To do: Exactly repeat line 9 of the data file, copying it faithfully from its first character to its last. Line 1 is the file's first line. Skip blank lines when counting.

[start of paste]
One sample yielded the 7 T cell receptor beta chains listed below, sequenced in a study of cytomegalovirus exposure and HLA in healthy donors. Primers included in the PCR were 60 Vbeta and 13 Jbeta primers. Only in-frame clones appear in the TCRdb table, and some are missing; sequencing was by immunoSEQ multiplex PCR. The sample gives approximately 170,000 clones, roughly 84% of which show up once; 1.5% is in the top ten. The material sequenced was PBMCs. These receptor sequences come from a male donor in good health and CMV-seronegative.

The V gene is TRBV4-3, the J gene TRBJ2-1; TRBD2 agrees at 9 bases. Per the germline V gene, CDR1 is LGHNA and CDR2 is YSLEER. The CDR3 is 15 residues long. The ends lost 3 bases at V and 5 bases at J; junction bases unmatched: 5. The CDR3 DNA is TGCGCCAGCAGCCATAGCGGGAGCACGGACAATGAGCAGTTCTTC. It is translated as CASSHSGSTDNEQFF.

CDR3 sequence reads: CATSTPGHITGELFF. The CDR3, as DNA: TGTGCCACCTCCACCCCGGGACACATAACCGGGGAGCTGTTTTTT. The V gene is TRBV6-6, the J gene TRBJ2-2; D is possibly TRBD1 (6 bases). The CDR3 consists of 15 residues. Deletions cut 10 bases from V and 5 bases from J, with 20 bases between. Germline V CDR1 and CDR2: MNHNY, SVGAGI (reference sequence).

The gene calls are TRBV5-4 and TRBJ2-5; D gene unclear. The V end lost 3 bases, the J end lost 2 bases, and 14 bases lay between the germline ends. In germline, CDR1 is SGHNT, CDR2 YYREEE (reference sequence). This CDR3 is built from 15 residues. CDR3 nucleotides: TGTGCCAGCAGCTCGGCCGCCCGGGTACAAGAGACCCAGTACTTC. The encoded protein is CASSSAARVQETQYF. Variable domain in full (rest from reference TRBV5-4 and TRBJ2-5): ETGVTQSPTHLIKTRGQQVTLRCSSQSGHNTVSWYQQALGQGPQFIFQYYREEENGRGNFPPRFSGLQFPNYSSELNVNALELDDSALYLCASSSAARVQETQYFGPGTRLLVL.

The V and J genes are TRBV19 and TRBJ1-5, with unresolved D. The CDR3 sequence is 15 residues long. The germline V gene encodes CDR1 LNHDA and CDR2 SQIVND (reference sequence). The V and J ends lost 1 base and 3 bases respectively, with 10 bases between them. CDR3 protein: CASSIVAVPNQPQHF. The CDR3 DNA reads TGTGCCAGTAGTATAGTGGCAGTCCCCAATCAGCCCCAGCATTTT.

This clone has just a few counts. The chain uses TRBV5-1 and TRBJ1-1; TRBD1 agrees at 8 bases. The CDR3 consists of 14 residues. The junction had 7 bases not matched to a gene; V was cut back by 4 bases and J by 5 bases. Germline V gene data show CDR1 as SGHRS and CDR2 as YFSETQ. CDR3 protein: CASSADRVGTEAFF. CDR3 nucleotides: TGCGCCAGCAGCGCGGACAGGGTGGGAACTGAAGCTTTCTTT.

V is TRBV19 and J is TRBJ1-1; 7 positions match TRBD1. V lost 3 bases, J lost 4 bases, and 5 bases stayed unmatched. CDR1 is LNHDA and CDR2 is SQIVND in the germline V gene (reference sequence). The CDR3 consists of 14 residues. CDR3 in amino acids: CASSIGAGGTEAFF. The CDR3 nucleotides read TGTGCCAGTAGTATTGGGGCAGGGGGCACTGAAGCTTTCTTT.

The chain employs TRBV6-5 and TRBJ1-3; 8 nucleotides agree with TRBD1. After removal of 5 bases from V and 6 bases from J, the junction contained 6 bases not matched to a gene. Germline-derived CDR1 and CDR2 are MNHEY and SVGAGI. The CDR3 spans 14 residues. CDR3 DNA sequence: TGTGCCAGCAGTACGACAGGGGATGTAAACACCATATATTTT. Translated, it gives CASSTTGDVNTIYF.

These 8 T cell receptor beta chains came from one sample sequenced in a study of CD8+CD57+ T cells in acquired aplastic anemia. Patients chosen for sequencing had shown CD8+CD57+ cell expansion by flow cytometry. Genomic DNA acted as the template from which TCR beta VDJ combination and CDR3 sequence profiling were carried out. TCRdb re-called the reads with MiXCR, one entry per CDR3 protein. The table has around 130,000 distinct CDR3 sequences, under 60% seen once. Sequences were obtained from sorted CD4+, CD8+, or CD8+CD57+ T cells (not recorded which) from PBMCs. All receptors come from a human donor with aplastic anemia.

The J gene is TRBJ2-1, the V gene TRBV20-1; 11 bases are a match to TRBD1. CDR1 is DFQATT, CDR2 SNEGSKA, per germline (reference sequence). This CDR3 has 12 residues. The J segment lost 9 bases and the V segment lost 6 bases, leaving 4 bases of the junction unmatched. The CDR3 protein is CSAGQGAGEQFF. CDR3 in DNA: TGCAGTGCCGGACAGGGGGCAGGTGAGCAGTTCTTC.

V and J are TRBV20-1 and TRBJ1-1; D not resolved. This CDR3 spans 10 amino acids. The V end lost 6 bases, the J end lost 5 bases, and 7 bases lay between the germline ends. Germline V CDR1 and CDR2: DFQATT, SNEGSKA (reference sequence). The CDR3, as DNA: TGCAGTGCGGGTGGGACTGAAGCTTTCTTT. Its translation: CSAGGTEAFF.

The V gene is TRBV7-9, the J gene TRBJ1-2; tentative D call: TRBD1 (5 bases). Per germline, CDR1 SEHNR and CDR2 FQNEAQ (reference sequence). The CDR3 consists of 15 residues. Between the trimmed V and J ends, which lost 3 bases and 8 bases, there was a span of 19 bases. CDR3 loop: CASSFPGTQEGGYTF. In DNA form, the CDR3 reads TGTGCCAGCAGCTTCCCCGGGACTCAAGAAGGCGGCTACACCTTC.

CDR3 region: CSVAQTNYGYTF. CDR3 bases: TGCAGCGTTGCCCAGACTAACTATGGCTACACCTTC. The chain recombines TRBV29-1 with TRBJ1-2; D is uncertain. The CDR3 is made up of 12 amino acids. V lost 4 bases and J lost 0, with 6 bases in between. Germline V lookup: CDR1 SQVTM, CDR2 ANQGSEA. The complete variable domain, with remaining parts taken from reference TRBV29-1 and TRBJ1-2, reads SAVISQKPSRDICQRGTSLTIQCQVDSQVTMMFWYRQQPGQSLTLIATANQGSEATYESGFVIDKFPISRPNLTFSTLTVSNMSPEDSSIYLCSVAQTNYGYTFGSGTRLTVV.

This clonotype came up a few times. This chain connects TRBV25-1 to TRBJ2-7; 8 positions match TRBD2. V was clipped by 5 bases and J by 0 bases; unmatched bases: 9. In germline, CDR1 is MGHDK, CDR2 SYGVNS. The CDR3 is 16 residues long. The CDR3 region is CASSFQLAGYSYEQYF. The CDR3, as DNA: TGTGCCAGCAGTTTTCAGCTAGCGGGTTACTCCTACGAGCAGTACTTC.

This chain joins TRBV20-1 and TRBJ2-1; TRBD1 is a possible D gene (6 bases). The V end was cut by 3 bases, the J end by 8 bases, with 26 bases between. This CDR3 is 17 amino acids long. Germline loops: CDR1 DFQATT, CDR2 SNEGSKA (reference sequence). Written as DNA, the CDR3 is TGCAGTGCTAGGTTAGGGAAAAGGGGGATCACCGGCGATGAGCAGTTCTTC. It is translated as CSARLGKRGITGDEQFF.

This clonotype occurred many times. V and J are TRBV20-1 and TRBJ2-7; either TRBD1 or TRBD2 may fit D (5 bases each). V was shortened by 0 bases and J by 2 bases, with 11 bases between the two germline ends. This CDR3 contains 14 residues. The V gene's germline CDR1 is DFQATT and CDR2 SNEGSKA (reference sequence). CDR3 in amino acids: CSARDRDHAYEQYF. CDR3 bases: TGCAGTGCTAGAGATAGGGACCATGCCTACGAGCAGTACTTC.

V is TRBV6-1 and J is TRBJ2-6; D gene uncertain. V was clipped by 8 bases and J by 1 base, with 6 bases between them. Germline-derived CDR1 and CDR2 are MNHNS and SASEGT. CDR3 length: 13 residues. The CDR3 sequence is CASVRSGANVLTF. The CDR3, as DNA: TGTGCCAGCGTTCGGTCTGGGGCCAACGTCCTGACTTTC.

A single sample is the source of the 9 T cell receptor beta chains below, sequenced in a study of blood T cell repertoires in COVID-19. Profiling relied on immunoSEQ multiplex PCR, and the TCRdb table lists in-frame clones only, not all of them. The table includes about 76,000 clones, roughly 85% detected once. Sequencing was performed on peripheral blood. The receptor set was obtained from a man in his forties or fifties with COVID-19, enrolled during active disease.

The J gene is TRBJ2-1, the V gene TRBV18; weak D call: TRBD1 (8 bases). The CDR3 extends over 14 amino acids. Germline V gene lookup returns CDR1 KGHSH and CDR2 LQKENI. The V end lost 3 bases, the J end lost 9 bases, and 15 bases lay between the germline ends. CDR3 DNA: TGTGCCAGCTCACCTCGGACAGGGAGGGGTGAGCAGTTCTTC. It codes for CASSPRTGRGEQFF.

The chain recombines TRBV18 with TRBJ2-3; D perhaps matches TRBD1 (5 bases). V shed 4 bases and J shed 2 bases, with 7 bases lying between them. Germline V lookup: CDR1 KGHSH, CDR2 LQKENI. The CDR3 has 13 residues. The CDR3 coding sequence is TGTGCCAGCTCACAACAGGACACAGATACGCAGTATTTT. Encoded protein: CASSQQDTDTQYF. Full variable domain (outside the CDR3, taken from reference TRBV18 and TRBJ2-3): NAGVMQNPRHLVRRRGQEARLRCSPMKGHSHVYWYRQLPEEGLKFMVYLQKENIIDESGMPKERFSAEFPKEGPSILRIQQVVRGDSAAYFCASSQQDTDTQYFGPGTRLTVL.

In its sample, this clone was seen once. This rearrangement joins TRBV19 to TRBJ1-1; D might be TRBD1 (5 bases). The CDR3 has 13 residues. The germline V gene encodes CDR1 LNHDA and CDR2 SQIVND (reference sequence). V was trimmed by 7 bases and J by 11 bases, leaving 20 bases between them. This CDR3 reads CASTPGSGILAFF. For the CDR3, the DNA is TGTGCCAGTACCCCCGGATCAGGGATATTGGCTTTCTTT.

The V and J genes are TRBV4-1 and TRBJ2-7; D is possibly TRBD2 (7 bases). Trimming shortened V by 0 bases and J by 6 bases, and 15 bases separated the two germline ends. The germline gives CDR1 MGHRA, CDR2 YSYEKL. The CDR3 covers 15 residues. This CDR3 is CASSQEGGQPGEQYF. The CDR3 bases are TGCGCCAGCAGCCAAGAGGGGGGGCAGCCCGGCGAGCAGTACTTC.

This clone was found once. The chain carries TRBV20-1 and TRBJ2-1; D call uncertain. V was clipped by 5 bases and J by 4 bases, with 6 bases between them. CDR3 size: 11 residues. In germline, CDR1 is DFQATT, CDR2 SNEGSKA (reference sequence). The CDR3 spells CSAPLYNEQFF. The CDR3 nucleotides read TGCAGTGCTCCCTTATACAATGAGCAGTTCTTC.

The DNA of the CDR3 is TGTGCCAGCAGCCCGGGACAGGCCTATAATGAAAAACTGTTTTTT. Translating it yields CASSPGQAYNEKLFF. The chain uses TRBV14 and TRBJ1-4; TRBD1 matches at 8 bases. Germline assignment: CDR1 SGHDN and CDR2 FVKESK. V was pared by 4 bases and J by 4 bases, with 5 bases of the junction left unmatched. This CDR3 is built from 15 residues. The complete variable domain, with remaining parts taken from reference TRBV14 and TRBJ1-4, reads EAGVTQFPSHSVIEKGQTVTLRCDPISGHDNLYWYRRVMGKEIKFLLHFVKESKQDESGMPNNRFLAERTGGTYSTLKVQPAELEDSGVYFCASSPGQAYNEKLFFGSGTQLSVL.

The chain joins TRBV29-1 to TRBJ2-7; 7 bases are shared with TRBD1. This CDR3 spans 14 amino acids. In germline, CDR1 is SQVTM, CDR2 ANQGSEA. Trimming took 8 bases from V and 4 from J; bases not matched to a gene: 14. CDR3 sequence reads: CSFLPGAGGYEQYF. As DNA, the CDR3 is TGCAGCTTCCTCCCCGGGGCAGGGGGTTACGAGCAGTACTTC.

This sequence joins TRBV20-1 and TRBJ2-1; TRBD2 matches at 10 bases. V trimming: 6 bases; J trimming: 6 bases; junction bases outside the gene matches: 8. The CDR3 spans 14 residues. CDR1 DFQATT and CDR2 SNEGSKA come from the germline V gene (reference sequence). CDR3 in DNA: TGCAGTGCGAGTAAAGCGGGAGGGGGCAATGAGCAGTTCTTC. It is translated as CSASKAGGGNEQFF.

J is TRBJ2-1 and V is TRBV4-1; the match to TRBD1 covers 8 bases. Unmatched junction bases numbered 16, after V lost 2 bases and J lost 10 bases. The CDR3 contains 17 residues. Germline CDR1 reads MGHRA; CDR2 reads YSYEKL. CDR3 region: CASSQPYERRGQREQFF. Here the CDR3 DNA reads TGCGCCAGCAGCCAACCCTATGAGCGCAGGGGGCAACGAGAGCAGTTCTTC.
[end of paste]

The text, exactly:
These 8 T cell receptor beta chains came from one sample sequenced in a study of CD8+CD57+ T cells in acquired aplastic anemia. Patients chosen for sequencing had shown CD8+CD57+ cell expansion by flow cytometry. Genomic DNA acted as the template from which TCR beta VDJ combination and CDR3 sequence profiling were carried out. TCRdb re-called the reads with MiXCR, one entry per CDR3 protein. The table has around 130,000 distinct CDR3 sequences, under 60% seen once. Sequences were obtained from sorted CD4+, CD8+, or CD8+CD57+ T cells (not recorded which) from PBMCs. All receptors come from a human donor with aplastic anemia.